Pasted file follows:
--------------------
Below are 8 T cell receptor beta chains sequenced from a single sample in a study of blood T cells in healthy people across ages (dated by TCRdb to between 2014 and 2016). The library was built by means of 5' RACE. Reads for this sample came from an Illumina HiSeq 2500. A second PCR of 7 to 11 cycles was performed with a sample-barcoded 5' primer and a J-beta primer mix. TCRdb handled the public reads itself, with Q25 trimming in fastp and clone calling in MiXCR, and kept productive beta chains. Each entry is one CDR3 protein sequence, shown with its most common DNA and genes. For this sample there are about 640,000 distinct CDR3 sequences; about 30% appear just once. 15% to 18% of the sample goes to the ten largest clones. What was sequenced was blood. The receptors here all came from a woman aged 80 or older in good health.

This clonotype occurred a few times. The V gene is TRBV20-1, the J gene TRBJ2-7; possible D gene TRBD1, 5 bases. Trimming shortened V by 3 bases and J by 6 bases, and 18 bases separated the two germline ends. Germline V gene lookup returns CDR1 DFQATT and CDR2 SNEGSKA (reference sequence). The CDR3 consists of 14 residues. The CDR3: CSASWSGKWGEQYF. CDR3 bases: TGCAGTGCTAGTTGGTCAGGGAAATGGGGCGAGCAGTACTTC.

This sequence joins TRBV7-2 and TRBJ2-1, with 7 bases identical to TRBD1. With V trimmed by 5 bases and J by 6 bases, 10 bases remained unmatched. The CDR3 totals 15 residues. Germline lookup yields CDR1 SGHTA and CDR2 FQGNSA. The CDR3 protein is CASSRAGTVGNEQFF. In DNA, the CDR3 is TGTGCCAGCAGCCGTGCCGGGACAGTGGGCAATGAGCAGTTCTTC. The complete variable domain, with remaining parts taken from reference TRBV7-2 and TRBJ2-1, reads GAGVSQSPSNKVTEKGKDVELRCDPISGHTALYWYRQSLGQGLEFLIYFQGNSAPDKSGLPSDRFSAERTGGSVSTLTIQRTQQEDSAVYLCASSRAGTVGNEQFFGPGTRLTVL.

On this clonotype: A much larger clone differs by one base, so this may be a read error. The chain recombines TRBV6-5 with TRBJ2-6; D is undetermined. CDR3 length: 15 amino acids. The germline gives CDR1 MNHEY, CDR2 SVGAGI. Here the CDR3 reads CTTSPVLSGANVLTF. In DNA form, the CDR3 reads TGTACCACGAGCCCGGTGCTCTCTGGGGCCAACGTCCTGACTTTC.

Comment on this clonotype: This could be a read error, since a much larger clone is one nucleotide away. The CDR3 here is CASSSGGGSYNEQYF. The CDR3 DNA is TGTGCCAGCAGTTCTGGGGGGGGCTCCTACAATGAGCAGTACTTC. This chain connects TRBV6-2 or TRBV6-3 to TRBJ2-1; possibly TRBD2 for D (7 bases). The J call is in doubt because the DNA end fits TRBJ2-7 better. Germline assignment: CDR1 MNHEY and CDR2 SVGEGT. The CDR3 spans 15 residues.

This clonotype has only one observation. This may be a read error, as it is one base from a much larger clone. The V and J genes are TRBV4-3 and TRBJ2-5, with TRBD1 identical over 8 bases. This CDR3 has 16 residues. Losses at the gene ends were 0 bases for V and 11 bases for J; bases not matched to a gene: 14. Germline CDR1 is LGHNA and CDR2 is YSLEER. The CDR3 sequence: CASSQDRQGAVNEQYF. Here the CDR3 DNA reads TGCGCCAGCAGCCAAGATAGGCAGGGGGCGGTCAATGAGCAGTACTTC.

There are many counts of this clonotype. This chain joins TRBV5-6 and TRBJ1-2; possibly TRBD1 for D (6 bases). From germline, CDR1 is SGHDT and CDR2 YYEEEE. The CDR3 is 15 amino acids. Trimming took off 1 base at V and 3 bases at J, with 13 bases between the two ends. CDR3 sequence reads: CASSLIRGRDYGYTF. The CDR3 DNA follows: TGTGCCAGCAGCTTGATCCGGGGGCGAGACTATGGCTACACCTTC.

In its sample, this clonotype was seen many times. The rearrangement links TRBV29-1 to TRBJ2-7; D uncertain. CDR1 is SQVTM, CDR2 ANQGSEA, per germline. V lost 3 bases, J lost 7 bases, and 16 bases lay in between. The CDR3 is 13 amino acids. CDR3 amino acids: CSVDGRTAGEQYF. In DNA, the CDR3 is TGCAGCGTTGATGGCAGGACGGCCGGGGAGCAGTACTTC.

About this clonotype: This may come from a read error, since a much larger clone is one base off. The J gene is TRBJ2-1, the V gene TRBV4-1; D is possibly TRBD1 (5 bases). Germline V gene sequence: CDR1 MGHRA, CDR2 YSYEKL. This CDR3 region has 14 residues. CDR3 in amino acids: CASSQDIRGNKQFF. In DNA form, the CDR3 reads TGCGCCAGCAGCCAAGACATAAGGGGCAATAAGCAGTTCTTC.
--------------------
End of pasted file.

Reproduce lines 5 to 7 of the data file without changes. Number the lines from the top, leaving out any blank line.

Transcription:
Comment on this clonotype: This could be a read error, since a much larger clone is one nucleotide away. The CDR3 here is CASSSGGGSYNEQYF. The CDR3 DNA is TGTGCCAGCAGTTCTGGGGGGGGCTCCTACAATGAGCAGTACTTC. This chain connects TRBV6-2 or TRBV6-3 to TRBJ2-1; possibly TRBD2 for D (7 bases). The J call is in doubt because the DNA end fits TRBJ2-7 better. Germline assignment: CDR1 MNHEY and CDR2 SVGEGT. The CDR3 spans 15 residues.

This clonotype has only one observation. This may be a read error, as it is one base from a much larger clone. The V and J genes are TRBV4-3 and TRBJ2-5, with TRBD1 identical over 8 bases. This CDR3 has 16 residues. Losses at the gene ends were 0 bases for V and 11 bases for J; bases not matched to a gene: 14. Germline CDR1 is LGHNA and CDR2 is YSLEER. The CDR3 sequence: CASSQDRQGAVNEQYF. Here the CDR3 DNA reads TGCGCCAGCAGCCAAGATAGGCAGGGGGCGGTCAATGAGCAGTACTTC.

There are many counts of this clonotype. This chain joins TRBV5-6 and TRBJ1-2; possibly TRBD1 for D (6 bases). From germline, CDR1 is SGHDT and CDR2 YYEEEE. The CDR3 is 15 amino acids. Trimming took off 1 base at V and 3 bases at J, with 13 bases between the two ends. CDR3 sequence reads: CASSLIRGRDYGYTF. The CDR3 DNA follows: TGTGCCAGCAGCTTGATCCGGGGGCGAGACTATGGCTACACCTTC.